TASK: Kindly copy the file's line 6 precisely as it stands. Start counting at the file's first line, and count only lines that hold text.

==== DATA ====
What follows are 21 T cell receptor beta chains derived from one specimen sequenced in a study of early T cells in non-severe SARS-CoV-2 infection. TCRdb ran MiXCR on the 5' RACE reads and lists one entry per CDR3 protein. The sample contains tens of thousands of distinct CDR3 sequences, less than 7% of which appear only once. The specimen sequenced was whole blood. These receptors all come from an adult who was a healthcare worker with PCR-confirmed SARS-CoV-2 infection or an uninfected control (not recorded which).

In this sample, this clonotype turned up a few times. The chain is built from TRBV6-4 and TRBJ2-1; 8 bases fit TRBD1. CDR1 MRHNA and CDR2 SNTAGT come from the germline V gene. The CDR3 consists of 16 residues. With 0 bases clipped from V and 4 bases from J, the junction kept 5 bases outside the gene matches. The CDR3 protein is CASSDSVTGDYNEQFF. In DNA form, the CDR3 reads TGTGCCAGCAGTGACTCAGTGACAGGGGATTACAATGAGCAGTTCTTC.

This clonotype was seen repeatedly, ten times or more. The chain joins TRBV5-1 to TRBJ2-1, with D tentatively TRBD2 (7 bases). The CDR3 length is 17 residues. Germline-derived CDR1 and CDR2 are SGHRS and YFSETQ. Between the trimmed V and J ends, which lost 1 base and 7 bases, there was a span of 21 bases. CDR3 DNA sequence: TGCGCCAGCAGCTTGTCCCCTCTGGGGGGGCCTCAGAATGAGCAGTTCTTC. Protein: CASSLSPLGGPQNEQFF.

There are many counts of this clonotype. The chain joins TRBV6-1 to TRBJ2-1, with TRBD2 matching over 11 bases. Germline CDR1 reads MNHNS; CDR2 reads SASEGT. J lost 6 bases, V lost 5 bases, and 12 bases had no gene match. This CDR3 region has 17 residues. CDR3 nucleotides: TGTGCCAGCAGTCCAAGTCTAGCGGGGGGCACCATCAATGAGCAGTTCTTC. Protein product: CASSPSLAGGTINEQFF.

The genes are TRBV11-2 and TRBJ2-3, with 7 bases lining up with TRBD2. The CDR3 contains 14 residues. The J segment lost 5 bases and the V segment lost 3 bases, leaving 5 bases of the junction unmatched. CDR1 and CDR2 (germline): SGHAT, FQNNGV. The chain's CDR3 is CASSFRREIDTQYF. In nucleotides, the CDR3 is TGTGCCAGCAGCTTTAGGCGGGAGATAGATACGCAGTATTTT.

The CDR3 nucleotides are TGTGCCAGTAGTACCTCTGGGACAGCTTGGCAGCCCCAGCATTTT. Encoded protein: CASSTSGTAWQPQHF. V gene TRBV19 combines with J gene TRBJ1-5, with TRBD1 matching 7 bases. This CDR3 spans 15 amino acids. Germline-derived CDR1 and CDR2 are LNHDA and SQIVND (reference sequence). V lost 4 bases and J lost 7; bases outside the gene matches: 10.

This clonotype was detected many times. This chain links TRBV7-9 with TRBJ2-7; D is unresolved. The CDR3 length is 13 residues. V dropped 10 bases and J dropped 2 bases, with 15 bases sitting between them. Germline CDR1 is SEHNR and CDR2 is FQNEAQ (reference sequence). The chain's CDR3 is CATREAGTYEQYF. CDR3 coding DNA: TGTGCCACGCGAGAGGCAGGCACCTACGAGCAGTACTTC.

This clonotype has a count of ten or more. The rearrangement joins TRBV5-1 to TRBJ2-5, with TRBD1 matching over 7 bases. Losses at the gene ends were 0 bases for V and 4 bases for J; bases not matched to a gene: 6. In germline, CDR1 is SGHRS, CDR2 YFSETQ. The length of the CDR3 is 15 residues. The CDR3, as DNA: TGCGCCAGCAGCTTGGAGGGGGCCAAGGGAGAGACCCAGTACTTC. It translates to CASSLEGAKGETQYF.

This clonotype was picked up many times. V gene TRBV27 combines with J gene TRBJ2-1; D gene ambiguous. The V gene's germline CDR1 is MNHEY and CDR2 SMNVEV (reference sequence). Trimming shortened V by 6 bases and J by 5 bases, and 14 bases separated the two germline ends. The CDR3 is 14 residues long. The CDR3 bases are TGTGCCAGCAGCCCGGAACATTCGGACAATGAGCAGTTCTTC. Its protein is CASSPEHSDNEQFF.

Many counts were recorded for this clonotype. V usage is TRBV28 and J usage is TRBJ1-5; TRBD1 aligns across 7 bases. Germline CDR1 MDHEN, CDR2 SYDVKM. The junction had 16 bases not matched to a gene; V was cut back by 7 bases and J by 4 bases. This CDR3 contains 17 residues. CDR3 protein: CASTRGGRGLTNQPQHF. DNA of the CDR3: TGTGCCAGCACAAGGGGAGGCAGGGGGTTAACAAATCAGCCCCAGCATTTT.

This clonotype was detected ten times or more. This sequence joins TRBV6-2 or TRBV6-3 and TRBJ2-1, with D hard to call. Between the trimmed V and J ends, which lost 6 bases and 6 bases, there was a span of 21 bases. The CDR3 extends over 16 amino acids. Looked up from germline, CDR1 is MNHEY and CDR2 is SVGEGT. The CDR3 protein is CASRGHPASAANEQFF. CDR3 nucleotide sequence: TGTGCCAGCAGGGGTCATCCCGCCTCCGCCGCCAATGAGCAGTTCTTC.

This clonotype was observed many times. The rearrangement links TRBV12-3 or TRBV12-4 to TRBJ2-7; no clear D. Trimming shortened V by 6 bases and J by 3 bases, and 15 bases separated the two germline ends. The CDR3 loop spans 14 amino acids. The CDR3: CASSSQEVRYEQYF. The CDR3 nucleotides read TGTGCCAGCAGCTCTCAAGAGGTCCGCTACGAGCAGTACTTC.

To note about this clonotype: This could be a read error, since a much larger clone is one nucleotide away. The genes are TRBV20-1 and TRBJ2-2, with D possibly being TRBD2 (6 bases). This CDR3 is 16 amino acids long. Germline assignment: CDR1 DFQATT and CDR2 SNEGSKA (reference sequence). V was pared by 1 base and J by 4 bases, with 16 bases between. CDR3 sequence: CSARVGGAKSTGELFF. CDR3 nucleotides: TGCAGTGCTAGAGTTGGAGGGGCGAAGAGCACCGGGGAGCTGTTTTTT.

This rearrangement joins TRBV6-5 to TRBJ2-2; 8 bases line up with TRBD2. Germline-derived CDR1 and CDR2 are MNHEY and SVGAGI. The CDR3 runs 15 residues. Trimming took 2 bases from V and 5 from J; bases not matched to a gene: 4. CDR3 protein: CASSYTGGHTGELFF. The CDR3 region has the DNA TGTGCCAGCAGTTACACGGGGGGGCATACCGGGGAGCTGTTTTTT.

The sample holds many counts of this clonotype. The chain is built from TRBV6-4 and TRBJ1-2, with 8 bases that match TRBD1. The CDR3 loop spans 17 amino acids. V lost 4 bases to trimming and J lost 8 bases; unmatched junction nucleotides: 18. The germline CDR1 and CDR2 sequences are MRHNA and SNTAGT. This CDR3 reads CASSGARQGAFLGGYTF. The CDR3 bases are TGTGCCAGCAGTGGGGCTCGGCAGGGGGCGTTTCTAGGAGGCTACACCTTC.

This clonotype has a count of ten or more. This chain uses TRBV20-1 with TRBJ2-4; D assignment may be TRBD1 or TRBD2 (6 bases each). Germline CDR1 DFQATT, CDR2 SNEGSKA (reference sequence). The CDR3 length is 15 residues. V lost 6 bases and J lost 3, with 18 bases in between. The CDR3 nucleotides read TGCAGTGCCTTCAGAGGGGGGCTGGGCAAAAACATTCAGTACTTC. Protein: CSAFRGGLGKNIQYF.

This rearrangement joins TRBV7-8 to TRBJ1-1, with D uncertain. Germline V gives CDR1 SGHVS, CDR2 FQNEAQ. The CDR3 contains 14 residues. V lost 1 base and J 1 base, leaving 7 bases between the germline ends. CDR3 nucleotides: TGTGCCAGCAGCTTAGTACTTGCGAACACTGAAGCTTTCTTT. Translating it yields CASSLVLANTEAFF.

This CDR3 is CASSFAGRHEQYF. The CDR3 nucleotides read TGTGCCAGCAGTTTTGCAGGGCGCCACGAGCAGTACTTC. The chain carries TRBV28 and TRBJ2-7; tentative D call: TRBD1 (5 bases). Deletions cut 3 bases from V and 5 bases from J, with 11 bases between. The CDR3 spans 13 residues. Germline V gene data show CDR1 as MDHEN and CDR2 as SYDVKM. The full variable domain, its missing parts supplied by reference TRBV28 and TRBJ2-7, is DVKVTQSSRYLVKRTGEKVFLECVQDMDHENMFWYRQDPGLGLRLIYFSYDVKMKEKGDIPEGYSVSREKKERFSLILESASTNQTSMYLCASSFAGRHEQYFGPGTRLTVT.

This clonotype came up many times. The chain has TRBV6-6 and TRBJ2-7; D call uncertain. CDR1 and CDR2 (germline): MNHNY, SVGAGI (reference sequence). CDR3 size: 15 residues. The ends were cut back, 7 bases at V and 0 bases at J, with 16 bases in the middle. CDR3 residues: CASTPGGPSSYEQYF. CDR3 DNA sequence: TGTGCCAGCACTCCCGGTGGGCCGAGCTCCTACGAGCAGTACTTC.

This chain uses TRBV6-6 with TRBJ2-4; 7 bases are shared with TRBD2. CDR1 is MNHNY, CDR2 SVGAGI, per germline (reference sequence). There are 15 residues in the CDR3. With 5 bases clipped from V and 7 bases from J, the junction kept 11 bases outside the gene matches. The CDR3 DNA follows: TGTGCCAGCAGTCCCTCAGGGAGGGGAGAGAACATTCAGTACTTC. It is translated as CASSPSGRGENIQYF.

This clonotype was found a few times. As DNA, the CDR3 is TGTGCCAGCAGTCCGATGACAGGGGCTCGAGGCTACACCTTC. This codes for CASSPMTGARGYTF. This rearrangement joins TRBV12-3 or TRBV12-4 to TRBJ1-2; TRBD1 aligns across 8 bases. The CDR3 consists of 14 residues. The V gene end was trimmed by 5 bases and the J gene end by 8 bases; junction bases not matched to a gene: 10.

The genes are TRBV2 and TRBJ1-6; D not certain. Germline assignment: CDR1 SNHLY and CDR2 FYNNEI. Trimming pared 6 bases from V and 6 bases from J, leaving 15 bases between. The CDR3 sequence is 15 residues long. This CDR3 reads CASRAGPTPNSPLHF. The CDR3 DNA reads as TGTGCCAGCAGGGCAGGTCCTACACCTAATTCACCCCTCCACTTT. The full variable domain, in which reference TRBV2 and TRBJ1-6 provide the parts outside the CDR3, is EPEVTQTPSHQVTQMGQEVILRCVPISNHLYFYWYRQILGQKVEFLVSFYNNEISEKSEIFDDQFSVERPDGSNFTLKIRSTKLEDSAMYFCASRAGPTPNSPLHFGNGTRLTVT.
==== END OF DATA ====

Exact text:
The CDR3 nucleotides are TGTGCCAGTAGTACCTCTGGGACAGCTTGGCAGCCCCAGCATTTT. Encoded protein: CASSTSGTAWQPQHF. V gene TRBV19 combines with J gene TRBJ1-5, with TRBD1 matching 7 bases. This CDR3 spans 15 amino acids. Germline-derived CDR1 and CDR2 are LNHDA and SQIVND (reference sequence). V lost 4 bases and J lost 7; bases outside the gene matches: 10.